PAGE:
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Did you know that Port Royal Jamaica had the reputation as both the richest and wickedest city in the world? Yes it was!
This was during the 17th century when it was the considered the center of shipping commerce in Jamaica.
Built on a small island off the coast of Jamaica, it was notorious for its gaudy displays of wealth and loose morals, and was a popular place for pirates and privateers to bring, and spend, their treasure.
Pirates from around the world congregated at Port Royal, coming from waters as far away as Madagascar on the far side of Africa.
During the 17th century, the British actively encouraged, and even paid, buccaneers based at Port Royal to attack Spanish and French shipping.
Here is a map interpretation of Port Royal by Shaun Brown - as it was before the earthquake.
However, in the midst of 'Babylon', an earthquake and tsunami struck at 11:43 a.m, on June 7, 1692, largely destroying Port Royal. The destruction reportedly killed over 2000 persons!
It was unimaginable! According to History.com, 'corpses from the cemetery floated in the harbor alongside recent victims of the disaster' at Port Royal Jamaica.
That disaster, described by the clergy as God's punishment for Port Royal's excess, piracy, smuggling and debauchery, caused over two-thirds of the city to sink into the Caribbean Sea, such that today it is covered by a minimum of 25 ft (8 m) of water.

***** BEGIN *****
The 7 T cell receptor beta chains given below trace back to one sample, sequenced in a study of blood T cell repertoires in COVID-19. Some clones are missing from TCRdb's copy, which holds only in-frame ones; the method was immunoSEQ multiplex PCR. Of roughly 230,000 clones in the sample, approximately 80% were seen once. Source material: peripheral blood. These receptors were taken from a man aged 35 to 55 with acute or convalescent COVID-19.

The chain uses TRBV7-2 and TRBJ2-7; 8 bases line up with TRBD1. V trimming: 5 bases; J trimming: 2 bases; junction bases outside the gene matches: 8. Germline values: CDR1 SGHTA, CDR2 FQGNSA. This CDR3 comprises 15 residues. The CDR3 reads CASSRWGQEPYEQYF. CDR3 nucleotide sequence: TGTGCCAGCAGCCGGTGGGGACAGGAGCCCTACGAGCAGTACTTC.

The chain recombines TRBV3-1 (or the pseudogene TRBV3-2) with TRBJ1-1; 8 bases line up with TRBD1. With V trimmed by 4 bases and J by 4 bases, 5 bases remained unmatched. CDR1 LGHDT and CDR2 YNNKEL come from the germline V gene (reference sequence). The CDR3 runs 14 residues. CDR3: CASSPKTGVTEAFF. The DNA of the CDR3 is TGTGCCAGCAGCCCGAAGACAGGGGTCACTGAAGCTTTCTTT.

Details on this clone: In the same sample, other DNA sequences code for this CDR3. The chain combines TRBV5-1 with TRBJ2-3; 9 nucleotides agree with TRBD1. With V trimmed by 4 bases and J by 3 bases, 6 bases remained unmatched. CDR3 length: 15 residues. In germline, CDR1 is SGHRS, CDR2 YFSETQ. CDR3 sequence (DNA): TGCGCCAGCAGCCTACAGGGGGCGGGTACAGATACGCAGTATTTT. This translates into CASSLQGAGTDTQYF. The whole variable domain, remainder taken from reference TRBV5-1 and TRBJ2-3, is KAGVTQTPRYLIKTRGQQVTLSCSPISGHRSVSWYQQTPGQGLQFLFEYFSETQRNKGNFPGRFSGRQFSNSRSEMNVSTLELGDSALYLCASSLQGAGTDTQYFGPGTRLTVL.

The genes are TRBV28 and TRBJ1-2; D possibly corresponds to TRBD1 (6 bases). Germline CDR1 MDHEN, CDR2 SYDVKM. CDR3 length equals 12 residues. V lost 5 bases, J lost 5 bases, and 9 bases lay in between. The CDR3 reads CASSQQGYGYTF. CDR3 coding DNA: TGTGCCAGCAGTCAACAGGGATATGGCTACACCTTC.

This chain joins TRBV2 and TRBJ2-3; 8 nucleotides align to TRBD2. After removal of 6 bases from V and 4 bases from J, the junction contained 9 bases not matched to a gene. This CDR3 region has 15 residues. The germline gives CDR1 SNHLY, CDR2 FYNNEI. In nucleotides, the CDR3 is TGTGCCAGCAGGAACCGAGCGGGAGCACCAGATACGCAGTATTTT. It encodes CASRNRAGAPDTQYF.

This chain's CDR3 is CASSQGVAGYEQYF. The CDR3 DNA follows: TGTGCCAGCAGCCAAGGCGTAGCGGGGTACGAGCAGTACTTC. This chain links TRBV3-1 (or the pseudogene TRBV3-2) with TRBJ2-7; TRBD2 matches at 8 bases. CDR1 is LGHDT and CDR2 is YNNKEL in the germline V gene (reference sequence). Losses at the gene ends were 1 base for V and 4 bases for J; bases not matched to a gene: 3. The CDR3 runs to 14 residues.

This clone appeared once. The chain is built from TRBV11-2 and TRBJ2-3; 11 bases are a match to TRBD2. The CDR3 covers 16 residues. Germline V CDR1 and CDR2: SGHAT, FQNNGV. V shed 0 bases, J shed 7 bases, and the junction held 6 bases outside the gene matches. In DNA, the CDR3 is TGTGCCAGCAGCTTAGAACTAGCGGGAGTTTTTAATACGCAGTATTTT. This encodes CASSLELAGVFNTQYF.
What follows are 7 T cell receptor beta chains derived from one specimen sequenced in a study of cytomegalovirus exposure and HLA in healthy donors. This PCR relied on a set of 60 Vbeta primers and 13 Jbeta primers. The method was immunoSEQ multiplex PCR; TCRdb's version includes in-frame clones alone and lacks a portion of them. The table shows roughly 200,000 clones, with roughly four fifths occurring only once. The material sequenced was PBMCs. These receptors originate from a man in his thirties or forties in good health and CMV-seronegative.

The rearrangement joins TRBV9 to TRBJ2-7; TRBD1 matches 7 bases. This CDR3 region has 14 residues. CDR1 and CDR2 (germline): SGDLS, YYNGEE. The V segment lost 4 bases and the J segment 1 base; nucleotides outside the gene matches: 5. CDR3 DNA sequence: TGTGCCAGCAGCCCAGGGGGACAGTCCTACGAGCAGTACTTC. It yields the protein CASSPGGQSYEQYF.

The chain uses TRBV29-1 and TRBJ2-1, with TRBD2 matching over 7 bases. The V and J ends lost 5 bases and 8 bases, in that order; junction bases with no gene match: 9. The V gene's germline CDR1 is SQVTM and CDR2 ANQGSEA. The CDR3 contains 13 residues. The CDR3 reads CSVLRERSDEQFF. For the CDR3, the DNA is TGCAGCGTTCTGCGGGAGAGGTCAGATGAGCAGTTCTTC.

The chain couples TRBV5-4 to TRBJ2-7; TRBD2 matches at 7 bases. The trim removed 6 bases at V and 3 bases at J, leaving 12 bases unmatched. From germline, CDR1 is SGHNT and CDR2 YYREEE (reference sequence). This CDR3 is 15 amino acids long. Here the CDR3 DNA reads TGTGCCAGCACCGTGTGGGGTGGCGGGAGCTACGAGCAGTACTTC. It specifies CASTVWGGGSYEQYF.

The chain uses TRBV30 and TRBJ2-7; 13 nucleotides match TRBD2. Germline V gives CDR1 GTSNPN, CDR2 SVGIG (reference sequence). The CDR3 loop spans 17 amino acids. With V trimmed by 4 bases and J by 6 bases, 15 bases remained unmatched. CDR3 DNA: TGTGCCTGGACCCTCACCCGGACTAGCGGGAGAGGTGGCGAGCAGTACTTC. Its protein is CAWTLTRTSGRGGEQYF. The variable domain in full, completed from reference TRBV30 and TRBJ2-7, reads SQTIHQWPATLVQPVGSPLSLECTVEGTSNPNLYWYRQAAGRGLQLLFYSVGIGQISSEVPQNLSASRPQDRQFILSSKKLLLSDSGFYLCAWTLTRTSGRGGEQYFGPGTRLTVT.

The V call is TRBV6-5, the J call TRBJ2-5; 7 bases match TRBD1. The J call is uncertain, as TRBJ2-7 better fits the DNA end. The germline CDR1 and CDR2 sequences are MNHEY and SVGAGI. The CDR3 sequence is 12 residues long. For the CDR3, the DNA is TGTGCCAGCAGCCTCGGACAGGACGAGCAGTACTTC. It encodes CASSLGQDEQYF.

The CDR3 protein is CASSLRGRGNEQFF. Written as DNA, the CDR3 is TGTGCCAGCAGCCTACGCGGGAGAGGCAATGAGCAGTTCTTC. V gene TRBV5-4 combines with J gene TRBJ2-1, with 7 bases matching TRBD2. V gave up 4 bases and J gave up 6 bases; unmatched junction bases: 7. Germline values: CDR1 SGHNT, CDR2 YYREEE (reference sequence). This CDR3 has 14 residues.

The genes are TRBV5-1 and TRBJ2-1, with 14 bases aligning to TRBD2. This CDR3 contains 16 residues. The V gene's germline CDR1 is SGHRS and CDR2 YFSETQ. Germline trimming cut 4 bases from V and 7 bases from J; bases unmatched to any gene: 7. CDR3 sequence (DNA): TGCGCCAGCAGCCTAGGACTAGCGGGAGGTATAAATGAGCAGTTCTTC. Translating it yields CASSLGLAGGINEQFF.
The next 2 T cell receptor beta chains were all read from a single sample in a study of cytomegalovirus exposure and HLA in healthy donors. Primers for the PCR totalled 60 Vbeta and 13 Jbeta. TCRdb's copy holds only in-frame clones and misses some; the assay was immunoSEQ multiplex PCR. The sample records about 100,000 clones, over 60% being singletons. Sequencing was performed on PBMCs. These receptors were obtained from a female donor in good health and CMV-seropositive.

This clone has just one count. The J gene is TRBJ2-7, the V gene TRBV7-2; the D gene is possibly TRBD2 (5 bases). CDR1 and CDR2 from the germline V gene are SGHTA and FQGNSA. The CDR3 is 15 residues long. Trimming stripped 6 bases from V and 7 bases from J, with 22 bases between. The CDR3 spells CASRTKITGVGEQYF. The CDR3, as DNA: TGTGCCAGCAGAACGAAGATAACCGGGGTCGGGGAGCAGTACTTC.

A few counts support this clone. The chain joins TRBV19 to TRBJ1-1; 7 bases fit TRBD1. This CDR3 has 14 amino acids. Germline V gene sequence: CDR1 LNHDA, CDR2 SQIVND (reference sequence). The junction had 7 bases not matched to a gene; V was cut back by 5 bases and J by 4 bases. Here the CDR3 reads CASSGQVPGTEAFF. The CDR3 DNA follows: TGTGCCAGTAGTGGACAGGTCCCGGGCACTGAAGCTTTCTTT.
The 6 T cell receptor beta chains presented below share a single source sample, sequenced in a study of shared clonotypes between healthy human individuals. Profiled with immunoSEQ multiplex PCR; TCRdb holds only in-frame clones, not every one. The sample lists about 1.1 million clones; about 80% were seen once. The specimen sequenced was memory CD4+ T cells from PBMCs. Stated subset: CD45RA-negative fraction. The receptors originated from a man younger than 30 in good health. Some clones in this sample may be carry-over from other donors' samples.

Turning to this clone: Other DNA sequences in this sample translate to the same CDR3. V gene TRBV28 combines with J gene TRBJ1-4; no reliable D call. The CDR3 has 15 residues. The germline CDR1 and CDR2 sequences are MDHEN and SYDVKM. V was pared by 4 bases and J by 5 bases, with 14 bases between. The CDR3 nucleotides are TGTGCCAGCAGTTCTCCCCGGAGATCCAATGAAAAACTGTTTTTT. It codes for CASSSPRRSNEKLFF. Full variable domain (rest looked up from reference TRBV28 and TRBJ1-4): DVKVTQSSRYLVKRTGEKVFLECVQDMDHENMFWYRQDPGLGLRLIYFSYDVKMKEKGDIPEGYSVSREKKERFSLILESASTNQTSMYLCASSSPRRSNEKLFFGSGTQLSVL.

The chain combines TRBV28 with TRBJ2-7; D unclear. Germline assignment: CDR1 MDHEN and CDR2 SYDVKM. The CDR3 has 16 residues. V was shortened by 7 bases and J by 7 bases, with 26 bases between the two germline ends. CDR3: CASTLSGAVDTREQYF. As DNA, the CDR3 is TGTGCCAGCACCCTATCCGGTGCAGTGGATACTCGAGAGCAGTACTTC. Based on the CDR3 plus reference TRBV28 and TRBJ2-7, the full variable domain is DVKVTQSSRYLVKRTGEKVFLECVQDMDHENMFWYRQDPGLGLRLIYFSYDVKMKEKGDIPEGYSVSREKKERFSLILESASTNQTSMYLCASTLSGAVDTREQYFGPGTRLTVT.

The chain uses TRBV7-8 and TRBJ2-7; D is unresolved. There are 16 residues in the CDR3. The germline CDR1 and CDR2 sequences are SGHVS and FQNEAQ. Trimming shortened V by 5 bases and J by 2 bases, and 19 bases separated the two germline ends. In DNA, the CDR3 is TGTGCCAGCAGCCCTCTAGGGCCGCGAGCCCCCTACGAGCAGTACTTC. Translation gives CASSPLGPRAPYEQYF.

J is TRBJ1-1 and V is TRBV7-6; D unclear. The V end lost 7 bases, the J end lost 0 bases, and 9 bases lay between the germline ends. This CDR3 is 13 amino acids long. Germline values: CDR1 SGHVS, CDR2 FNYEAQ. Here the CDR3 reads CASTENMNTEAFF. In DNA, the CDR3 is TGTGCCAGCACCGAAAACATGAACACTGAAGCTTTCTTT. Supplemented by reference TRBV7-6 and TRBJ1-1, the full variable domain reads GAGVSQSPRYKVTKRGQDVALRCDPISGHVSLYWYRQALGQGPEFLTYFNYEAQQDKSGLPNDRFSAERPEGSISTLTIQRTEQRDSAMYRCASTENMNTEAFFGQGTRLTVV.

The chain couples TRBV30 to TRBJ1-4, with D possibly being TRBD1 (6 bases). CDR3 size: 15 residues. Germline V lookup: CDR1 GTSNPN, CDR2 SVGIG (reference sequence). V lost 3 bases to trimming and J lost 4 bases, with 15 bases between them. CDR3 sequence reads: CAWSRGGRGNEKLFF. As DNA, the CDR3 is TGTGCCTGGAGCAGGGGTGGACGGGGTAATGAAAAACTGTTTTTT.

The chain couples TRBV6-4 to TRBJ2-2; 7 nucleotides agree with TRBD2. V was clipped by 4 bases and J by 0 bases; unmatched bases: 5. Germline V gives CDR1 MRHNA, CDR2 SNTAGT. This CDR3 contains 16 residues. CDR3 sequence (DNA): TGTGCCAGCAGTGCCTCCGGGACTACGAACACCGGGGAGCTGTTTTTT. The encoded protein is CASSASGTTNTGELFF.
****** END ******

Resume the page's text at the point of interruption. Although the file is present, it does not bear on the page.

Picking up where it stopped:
In an exclusive story by the BBC, Nick Davis, featured a letter, reportedly written by one of the survivors of the massive destruction.
After that disaster, Port Royal's commercial role was taken over by the city of Kingston.
Known today to 16th–18th century focused archaeologists as the "City that Sank", it is considered the most important underwater archaeological site in the western hemisphere; yielding 16th –17th-century artifacts by the ton and many important treasures from indigenous peoples, predating the 1588 founding from as far away as Guatemala!
Several 17th and early 18th century pirate ships are sunk within the harbor and are being carefully harvested under controlled conditions by different teams of archaeologists.
Other "digs" are staked out along various quarters and streets by different teams.
Today, this famous place in Jamaica has inspired several movies, books, other place names and even beers!
According to a report on the BBC, Robert Grenier, a Canadian marine archaeologist who worked closely with UNESCO, considers Port Royal to be one of the most important underwater sites in the world!
Current development in progress will redevelop the small resultant fishing town into a flourishing tourist destination, serviced by cruise ships with the archaeological findings the heart of the attractions.
The attraction will also include a combination underwater museum, aquarium and restaurant with underwater dioramas and the ability to see the native tropical sea life.
For further information on Port Royal, be sure to visit this wikipedia page.
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